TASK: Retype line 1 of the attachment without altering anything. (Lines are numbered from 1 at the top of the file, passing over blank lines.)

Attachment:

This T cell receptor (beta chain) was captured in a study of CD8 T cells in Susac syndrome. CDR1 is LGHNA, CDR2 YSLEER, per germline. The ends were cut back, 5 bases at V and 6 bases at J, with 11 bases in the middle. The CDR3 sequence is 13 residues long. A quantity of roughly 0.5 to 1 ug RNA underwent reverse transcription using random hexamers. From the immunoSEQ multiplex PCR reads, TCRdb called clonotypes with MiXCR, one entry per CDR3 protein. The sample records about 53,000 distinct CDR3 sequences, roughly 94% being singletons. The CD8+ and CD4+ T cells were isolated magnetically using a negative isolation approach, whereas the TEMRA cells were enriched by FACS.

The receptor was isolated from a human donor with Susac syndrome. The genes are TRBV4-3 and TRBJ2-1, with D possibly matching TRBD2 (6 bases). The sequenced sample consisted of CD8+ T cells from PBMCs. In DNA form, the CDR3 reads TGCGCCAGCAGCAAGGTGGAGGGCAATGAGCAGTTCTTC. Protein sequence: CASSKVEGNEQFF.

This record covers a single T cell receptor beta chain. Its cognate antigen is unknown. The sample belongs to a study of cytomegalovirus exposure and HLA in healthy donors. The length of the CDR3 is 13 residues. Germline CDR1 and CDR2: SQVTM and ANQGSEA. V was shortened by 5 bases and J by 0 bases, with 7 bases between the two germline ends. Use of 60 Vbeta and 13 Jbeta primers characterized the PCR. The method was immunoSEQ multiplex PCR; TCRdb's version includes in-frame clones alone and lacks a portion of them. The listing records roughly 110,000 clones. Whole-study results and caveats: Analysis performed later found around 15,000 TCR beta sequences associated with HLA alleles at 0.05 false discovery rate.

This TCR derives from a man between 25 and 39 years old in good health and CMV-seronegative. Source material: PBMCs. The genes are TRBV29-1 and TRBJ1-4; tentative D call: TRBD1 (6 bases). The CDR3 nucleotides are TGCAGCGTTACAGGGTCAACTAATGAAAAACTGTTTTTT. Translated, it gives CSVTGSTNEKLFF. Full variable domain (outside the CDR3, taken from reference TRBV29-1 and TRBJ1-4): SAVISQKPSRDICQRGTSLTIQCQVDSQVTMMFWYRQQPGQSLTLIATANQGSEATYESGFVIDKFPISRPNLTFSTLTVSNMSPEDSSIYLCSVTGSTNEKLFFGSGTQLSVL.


This T cell receptor (beta chain) was captured in a study of CD8 T cells in Susac syndrome. CDR1 is LGHNA, CDR2 YSLEER, per germline. The ends were cut back, 5 bases at V and 6 bases at J, with 11 bases in the middle. The CDR3 sequence is 13 residues long. A quantity of roughly 0.5 to 1 ug RNA underwent reverse transcription using random hexamers. From the immunoSEQ multiplex PCR reads, TCRdb called clonotypes with MiXCR, one entry per CDR3 protein. The sample records about 53,000 distinct CDR3 sequences, roughly 94% being singletons. The CD8+ and CD4+ T cells were isolated magnetically using a negative isolation approach, whereas the TEMRA cells were enriched by FACS.